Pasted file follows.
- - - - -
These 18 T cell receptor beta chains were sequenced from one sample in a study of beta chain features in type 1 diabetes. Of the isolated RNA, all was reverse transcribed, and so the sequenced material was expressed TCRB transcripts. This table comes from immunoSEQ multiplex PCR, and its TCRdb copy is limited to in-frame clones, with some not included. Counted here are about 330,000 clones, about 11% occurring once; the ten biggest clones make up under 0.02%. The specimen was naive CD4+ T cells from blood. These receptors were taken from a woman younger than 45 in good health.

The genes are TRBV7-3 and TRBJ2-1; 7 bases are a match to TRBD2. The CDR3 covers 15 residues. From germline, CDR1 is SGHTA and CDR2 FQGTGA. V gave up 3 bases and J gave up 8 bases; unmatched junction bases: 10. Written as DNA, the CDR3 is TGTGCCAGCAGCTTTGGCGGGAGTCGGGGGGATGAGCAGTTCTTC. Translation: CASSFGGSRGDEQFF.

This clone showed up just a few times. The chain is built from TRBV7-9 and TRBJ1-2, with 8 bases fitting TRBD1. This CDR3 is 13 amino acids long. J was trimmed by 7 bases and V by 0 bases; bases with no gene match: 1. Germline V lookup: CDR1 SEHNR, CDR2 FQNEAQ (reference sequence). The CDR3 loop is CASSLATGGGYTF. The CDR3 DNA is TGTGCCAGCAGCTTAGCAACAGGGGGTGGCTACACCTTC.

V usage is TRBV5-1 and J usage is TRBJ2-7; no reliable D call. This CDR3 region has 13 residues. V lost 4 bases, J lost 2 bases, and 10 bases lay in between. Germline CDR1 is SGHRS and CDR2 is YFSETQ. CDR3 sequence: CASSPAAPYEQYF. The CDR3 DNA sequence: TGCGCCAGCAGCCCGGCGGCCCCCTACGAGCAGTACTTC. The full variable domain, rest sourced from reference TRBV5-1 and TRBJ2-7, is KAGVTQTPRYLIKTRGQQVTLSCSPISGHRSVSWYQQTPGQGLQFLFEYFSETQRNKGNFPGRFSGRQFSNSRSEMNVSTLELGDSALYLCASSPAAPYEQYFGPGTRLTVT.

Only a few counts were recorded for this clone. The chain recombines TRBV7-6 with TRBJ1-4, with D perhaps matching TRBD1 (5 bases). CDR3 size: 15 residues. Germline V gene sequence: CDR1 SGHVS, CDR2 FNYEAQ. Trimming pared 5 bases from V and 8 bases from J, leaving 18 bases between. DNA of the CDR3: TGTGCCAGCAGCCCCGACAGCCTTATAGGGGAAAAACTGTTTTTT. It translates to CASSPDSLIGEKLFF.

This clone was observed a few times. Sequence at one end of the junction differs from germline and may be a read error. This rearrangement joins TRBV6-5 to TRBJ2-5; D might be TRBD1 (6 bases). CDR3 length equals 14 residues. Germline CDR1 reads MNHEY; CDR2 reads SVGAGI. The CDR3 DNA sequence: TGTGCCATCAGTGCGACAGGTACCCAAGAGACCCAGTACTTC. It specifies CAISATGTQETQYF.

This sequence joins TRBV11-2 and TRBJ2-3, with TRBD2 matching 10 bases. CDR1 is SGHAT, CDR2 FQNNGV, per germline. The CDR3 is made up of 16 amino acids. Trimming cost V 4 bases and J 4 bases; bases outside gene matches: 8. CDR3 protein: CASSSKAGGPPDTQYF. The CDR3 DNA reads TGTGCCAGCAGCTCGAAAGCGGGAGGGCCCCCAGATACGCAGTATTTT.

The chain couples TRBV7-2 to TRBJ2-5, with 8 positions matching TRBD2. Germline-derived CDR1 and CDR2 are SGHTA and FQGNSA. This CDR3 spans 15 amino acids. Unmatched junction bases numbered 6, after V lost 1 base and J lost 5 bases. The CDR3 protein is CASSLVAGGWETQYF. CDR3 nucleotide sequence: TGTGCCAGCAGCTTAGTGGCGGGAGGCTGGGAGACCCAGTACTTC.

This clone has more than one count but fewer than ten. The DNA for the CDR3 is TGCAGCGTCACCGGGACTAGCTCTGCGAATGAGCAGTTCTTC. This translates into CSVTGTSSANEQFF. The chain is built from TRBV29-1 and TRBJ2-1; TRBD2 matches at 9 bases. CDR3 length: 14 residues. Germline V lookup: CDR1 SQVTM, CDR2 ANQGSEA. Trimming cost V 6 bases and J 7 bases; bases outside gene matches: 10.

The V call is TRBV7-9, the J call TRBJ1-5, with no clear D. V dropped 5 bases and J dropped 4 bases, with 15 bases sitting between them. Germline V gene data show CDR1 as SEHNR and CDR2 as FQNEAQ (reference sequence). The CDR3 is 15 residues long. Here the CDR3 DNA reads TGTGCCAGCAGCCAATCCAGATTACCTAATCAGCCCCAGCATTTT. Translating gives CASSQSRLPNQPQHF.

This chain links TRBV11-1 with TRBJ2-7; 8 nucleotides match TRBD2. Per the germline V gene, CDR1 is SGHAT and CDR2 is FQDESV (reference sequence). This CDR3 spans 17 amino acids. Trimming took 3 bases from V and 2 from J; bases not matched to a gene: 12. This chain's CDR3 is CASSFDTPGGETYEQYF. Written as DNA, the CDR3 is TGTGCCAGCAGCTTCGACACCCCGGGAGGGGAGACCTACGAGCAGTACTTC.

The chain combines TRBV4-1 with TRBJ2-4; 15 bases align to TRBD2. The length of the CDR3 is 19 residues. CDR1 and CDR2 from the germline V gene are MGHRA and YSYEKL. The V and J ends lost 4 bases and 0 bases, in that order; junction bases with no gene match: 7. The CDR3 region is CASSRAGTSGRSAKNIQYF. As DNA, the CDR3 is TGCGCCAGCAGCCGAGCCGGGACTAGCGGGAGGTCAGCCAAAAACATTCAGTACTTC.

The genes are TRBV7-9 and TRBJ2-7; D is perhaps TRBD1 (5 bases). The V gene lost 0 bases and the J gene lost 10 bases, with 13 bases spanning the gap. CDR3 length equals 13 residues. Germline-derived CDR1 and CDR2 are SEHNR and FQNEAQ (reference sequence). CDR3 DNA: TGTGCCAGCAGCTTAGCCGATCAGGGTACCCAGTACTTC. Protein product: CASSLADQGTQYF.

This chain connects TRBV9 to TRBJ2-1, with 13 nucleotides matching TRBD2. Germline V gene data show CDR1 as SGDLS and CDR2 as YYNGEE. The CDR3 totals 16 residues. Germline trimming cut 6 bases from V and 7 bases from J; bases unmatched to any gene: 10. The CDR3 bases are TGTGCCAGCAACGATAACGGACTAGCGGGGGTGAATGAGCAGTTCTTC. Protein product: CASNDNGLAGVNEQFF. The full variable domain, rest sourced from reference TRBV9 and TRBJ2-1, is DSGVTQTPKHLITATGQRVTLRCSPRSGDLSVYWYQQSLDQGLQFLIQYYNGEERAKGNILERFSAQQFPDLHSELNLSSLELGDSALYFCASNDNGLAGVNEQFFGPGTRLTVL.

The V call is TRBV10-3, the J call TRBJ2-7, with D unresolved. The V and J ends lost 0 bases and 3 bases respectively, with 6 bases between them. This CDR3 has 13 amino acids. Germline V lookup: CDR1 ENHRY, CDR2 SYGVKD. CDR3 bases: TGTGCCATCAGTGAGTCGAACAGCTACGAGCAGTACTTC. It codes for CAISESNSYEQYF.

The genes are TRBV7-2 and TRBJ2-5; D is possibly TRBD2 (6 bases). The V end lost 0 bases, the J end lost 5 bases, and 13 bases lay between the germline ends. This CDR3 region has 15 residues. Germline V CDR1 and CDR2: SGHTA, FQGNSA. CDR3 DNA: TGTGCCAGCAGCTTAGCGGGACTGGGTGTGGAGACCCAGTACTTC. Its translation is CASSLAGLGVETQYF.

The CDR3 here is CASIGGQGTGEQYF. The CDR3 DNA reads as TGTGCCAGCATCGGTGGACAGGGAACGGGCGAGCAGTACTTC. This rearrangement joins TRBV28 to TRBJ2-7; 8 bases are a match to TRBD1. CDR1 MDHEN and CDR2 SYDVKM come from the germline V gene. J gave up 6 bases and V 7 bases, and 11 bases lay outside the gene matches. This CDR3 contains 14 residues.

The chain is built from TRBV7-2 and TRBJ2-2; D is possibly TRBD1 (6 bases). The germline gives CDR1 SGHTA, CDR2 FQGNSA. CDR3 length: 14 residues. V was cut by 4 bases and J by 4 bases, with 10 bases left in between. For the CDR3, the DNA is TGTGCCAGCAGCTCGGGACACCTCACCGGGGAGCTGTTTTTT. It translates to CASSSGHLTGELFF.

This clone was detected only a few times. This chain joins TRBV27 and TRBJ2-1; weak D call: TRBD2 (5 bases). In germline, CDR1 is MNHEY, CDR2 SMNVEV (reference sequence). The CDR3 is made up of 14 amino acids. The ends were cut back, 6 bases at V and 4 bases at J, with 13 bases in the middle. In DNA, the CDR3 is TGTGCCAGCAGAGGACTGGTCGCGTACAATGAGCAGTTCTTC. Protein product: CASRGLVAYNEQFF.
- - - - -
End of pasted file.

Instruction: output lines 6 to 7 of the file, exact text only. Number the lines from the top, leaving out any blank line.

This clone was observed a few times. Sequence at one end of the junction differs from germline and may be a read error. This rearrangement joins TRBV6-5 to TRBJ2-5; D might be TRBD1 (6 bases). CDR3 length equals 14 residues. Germline CDR1 reads MNHEY; CDR2 reads SVGAGI. The CDR3 DNA sequence: TGTGCCATCAGTGCGACAGGTACCCAAGAGACCCAGTACTTC. It specifies CAISATGTQETQYF.

This sequence joins TRBV11-2 and TRBJ2-3, with TRBD2 matching 10 bases. CDR1 is SGHAT, CDR2 FQNNGV, per germline. The CDR3 is made up of 16 amino acids. Trimming cost V 4 bases and J 4 bases; bases outside gene matches: 8. CDR3 protein: CASSSKAGGPPDTQYF. The CDR3 DNA reads TGTGCCAGCAGCTCGAAAGCGGGAGGGCCCCCAGATACGCAGTATTTT.